Global SuperTanker tested at Fox Field

Photograph by Linda KC Reynolds

A Boeing Global SuperTanker dumps water and retardant over a 4,000 foot long test grid at Gen. William J. Fox Airfield while crew members of a Skycrane watch. More tests are scheduled to test for accuracy of dispersed drops.

A Boeing 747-400 Global SuperTanker is the first of a series of planes to use Gen. William J. Fox Airfield in Lancaster, Calif., as a testing point to measure the accuracy of fire retardant drops using a 200 foot-wide by 4,000 foot-long test grid.

“This is part of federal certification for the SuperTanker to measure the accuracy of laying down a retardant,” explained Allen Hoffman, Boeing site manager for Edwards Air Force Base, who watched the sunrise testing June 24.

The grid consists of thousands of metal fence posts holding paper cups to measure how much water or retardant is captured. After each pass the ground crew measures each numbered cup.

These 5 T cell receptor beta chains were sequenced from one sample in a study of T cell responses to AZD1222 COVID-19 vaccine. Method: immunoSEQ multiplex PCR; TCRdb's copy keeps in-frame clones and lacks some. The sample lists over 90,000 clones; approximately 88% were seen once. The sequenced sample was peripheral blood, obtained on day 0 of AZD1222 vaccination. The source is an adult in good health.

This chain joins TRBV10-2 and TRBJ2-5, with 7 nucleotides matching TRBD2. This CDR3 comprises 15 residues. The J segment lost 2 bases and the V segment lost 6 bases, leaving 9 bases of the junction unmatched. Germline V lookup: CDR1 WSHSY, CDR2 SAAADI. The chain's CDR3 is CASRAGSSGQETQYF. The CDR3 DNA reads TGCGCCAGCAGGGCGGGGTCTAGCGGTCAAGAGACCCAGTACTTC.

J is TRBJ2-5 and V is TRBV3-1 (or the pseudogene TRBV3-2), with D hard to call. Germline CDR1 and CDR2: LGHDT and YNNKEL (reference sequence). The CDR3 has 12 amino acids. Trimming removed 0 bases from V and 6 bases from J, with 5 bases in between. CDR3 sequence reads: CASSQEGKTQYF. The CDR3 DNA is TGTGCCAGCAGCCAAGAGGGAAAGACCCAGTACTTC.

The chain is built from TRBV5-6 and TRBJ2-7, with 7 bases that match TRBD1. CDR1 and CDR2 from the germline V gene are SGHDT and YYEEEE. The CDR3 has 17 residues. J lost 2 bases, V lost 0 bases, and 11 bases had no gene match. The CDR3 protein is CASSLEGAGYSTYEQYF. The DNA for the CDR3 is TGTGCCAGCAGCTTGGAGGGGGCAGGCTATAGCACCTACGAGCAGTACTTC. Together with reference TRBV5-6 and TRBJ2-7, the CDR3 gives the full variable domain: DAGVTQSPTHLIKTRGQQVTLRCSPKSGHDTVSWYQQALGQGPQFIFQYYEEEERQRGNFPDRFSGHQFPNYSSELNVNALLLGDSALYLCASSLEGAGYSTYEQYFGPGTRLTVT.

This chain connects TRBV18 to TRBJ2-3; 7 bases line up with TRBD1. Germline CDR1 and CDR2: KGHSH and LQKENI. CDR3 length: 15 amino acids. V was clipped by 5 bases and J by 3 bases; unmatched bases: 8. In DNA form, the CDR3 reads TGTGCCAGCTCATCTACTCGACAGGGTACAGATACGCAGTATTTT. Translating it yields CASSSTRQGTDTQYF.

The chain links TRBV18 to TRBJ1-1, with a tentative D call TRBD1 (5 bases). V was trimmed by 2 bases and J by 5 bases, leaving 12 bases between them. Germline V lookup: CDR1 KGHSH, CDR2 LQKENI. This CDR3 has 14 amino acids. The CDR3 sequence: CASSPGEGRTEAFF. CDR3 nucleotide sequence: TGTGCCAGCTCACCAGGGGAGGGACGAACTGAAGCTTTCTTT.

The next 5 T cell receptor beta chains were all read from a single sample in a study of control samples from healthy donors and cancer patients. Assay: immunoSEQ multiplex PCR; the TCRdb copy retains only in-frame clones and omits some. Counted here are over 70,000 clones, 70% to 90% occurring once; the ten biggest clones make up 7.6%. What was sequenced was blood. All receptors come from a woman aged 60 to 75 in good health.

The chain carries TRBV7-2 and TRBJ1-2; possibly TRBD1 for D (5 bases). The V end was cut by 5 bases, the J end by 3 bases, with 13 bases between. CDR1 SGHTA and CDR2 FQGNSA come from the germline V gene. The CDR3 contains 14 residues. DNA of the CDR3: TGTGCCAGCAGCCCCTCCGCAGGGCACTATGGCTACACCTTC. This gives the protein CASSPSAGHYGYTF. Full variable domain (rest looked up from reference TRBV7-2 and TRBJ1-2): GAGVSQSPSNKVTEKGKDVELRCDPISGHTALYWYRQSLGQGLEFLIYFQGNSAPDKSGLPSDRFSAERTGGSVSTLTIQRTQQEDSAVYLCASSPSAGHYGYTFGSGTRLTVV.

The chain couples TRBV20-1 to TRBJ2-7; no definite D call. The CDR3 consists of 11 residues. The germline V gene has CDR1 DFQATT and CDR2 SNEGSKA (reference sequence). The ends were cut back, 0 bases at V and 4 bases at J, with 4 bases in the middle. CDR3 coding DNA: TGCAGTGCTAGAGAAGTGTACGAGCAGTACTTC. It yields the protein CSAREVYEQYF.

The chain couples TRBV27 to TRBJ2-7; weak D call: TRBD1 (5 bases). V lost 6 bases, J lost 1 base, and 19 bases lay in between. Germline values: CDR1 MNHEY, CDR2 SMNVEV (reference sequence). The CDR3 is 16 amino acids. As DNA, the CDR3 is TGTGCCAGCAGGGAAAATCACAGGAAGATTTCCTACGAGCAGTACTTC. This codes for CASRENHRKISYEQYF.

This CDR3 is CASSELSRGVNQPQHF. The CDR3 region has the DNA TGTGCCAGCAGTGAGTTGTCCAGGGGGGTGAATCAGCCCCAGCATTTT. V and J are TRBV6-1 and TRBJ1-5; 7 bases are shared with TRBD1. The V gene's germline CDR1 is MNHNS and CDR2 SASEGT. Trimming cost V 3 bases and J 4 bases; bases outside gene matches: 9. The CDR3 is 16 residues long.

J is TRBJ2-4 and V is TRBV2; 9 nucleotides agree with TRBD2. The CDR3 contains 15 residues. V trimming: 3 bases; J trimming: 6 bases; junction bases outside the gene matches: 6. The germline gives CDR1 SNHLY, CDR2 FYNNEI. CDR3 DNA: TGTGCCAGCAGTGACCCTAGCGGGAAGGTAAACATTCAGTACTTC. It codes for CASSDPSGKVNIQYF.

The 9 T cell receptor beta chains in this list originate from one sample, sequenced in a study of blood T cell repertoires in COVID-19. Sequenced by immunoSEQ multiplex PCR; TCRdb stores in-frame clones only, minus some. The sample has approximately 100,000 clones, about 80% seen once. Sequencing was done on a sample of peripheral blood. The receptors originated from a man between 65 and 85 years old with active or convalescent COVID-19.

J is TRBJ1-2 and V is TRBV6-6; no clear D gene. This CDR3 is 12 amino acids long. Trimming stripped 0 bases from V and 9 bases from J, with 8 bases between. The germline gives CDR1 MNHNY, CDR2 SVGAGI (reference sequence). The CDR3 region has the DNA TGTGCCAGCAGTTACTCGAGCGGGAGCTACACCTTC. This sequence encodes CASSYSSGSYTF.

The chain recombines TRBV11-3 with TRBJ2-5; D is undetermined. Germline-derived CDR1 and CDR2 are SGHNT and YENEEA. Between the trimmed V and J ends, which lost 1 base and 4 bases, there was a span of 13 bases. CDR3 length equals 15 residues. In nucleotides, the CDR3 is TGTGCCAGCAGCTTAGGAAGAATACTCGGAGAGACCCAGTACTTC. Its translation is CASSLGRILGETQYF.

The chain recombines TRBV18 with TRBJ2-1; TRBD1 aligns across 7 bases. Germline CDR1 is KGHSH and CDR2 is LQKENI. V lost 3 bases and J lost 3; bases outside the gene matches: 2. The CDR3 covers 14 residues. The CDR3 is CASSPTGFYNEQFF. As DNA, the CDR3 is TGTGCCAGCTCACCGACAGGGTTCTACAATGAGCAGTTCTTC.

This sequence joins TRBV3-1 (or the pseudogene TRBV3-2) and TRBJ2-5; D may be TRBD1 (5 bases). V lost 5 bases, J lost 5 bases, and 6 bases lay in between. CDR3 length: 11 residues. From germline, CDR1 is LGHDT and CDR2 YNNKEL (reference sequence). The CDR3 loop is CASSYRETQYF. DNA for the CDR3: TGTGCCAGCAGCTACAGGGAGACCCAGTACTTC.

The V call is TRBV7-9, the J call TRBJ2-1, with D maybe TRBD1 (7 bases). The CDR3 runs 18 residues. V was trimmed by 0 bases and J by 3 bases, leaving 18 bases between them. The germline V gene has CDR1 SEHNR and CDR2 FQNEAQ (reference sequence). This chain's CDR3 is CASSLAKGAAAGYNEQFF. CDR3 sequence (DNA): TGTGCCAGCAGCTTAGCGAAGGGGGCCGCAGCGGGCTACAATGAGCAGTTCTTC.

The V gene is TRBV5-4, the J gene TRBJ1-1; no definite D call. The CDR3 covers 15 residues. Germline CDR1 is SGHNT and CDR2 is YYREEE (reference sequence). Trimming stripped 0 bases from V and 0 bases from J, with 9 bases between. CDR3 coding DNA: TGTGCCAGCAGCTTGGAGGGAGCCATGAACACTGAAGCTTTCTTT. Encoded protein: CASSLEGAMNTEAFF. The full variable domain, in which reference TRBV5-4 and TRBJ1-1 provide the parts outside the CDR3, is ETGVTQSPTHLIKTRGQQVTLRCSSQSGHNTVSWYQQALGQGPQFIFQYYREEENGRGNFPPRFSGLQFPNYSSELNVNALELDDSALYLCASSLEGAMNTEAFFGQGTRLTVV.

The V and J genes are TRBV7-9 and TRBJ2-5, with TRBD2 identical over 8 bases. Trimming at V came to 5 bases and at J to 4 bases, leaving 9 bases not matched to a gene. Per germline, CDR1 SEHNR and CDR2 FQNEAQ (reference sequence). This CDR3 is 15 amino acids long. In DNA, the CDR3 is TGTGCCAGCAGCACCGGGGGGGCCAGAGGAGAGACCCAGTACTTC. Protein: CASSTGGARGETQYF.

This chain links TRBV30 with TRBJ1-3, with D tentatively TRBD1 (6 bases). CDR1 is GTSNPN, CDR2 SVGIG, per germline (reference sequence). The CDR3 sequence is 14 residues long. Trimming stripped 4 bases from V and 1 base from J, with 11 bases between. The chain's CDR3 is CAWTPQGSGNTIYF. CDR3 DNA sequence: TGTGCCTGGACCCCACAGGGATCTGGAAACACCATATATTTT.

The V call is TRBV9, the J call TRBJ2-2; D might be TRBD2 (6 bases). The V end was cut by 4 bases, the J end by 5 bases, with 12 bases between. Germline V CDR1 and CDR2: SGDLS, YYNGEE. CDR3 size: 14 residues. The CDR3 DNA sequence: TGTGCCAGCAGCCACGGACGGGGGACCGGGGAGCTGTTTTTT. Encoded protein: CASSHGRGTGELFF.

Currently based out of Colorado Springs, Colo., the SuperTanker has the capability to fly 600 mph and carry 20,000 gallons of water or fire retardant. The modified Boeing 747-400 can reach nearly any fire in the United States in under three hours. “It’s another fine Boeing product we are very proud of,” said Hoffman.

The Global SuperTanker can be almost anywhere in the world in under 20 hours, including re-fueling stops. Configured with 14 first-class seats and two bunks for the support staff and additional flight crew, the SuperTanker arrives ready to begin previously coordinated flight operations with the host agency.

Carrying twice as much fire retardant as the largest air tanker currently in service, it also can disperse 10 times as much retardant as a conventional firefighting helicopter. Two separate, constant flow systems are pressurized which allows for either continuous discharge or up to eight segmented drops. The system is approved for retardant, gel, foam and water drops or the combination of any two agents.

Ground servicing for sorties took a little over a half hour to fill the retardant tanks and was conducted at the Mojave Air and Space Port, due to its longer taxiway.

Other testing at Fox Field will include a converted MD-87 jetliner and a former C-130.